Reported By Tracee Tolentino, Reporter - bio | email
Motorist Michael Davis and his wife called 911 after the teens attempted to pull them over.
COLUMBIA, Tenn. -
Three Maury County teens are in hot water thanks, in large part, to a Smartphone app lawmen say is illegal when improperly used.
According to arresting officers, Sunday night, 18-year-old Tucker Shields, 18-year-old Jake Randall and an unidentified 17-year-old boy pulled over a motorist using a blue light app downloaded on a Smartphone.
Maury County Detective Johnny Luttrell says the young men drove behind the unsuspecting motorist in a Dodge Charger and then, using the app, activated red and blue emergency lights and pulled over the citizen.
"[I] had a car approach me at a high rate of speed, lights flashing from bright to dim and had the red and blue flickering light in the dashboard," recalled driver Michael Davis. "I had my wife call 911 and see if there was a vehicle like that on their task force and was advised to keep driving that they didn't have one."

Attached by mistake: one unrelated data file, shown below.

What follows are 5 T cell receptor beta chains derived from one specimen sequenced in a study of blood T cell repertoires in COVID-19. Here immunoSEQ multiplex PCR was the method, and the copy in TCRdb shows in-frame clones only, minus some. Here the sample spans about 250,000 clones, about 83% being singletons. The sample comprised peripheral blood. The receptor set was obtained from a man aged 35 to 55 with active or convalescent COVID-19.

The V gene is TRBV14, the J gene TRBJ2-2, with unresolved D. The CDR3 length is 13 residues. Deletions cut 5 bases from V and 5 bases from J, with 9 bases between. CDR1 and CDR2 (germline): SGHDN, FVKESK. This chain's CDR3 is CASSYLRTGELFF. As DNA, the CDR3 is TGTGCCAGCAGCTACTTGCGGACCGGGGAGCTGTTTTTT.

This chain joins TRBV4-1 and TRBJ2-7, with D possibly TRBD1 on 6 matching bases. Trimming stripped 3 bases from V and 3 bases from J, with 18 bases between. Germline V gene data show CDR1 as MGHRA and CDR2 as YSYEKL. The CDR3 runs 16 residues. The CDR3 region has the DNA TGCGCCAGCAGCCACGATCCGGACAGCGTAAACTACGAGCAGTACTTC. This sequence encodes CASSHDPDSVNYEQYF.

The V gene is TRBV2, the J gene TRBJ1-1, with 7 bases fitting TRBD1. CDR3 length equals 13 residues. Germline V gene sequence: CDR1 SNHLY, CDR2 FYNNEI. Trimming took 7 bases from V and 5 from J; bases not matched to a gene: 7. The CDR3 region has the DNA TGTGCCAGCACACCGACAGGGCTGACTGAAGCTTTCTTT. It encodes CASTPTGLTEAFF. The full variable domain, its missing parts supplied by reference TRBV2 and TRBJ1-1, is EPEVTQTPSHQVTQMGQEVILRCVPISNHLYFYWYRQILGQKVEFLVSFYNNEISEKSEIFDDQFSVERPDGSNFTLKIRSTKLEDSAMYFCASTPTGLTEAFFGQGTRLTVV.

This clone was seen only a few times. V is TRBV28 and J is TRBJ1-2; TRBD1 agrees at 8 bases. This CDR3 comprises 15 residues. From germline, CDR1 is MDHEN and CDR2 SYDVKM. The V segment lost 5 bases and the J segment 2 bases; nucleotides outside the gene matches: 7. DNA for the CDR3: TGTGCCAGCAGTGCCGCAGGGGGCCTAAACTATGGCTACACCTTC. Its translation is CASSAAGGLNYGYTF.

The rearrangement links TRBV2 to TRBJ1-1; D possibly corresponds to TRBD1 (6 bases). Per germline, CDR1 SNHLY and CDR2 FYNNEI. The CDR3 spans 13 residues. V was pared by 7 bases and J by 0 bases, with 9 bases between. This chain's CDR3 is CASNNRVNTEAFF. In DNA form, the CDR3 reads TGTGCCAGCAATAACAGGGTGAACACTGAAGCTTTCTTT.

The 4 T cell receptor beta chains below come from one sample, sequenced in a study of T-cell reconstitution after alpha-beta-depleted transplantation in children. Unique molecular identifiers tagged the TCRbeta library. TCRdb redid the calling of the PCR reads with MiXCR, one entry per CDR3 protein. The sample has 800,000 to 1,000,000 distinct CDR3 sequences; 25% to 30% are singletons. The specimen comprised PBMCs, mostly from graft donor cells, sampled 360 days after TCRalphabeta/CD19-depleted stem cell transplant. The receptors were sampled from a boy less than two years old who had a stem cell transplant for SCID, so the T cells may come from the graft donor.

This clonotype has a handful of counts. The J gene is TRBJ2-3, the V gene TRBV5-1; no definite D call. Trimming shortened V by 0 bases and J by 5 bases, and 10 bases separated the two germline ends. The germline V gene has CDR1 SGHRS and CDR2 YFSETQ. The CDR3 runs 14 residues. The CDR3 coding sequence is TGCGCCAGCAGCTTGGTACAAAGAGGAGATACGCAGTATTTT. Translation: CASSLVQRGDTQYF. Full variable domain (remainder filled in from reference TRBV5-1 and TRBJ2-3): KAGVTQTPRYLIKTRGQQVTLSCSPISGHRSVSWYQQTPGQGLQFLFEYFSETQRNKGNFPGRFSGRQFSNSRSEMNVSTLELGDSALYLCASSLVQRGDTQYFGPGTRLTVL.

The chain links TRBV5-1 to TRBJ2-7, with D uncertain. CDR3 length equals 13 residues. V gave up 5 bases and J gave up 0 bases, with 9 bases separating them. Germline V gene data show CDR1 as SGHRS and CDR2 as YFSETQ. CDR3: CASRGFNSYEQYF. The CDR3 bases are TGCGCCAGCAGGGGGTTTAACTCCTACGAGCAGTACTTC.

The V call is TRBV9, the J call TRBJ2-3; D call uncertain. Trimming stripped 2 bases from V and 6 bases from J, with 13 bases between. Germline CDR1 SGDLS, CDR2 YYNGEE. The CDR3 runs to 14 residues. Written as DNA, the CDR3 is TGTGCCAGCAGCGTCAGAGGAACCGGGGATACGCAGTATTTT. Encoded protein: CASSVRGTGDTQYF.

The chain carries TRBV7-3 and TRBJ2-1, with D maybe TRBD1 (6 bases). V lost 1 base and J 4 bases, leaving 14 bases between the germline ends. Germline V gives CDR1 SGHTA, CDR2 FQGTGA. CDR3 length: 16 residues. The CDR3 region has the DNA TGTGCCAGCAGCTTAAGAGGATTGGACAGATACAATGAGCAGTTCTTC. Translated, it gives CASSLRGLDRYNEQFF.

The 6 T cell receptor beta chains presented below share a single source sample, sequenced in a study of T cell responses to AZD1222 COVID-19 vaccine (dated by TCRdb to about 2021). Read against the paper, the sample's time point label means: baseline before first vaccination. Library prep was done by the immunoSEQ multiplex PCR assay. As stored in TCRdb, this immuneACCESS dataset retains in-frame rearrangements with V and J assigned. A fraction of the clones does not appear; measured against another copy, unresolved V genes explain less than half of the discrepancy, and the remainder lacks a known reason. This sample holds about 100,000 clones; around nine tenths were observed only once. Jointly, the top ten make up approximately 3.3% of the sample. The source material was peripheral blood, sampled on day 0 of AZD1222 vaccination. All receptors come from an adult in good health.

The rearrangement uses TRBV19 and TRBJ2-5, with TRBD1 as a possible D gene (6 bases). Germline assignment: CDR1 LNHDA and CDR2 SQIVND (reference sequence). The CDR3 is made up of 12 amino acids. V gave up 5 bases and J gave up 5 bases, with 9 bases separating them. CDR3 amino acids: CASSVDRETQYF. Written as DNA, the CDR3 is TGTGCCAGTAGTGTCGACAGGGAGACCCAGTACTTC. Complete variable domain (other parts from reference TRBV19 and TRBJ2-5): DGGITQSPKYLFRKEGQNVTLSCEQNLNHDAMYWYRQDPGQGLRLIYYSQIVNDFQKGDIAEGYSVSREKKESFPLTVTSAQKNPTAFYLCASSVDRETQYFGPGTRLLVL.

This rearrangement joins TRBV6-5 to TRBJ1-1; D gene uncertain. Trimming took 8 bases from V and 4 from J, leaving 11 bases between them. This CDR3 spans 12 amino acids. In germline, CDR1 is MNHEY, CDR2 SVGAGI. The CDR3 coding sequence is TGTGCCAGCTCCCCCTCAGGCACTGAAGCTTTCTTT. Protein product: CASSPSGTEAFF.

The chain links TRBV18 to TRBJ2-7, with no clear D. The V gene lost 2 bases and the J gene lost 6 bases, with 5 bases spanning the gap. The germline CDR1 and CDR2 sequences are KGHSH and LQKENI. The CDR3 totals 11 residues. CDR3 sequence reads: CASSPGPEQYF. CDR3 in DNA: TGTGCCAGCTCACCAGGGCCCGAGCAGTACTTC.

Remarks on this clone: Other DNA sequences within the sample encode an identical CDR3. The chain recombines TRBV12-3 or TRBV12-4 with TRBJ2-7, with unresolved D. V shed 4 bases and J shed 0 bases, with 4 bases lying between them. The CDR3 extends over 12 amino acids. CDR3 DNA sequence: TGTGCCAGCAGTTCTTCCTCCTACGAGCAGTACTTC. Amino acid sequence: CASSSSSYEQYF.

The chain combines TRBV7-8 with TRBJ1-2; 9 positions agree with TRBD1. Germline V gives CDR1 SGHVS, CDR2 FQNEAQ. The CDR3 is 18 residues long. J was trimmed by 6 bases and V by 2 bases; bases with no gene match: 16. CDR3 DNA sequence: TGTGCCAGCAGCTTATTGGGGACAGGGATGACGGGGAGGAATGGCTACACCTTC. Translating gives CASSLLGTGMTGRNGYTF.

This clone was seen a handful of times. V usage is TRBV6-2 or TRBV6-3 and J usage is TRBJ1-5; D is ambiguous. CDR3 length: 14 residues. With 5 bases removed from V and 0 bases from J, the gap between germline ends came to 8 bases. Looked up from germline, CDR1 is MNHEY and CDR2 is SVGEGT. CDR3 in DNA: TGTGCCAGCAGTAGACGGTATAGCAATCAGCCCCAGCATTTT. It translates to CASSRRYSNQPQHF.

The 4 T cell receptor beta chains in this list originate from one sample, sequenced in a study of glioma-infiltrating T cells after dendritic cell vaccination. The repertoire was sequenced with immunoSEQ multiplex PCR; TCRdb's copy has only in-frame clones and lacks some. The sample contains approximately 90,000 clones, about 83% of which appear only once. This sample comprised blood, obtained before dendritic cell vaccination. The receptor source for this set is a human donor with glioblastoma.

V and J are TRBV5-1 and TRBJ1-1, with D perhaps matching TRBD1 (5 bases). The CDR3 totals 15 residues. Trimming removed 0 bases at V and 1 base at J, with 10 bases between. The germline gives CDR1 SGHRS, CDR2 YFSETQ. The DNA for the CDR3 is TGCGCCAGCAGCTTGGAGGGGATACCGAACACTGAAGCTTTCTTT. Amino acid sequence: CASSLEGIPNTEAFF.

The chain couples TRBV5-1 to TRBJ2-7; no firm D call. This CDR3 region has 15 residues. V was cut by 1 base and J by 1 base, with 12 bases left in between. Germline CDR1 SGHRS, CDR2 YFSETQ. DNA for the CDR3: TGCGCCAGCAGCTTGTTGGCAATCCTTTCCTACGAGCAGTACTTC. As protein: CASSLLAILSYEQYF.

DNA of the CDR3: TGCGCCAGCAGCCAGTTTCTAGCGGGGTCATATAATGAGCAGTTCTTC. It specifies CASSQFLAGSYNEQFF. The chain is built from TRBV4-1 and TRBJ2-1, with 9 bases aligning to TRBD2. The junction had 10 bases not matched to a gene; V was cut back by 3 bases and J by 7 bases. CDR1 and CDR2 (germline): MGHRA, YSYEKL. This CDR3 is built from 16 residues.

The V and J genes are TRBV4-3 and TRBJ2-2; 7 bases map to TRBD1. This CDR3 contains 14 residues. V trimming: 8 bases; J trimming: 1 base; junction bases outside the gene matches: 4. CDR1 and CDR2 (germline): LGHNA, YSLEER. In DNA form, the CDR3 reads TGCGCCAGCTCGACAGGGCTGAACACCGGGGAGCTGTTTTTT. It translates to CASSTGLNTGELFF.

The teens were caught by a Columbia police officer who, while on his way to work around 8 p.m., witnessed the incident.
Investigators said the teens confessed to the crime and admitted they obtained the emergency strobe through an easily downloadable app.
They claimed they was just having fun and didn't know there was anything wrong what they were doing.
"State law says blue lights are to be used by law enforcement only," Luttrell told Nashville's News 2 Investigates.
He added, "When people are impersonating me it puts a bad light on [me] and other law enforcement agencies across the United States."
All three teens are charged with criminal impersonation and are suspected in several other similar cases.
Criminal impersonation is a Class A misdemeanor, which carries an 11 month, 29 day maximum jail sentence.
According to public records, Randall was arrested earlier this year on charges of theft over $500 and possession of a prohibited weapon.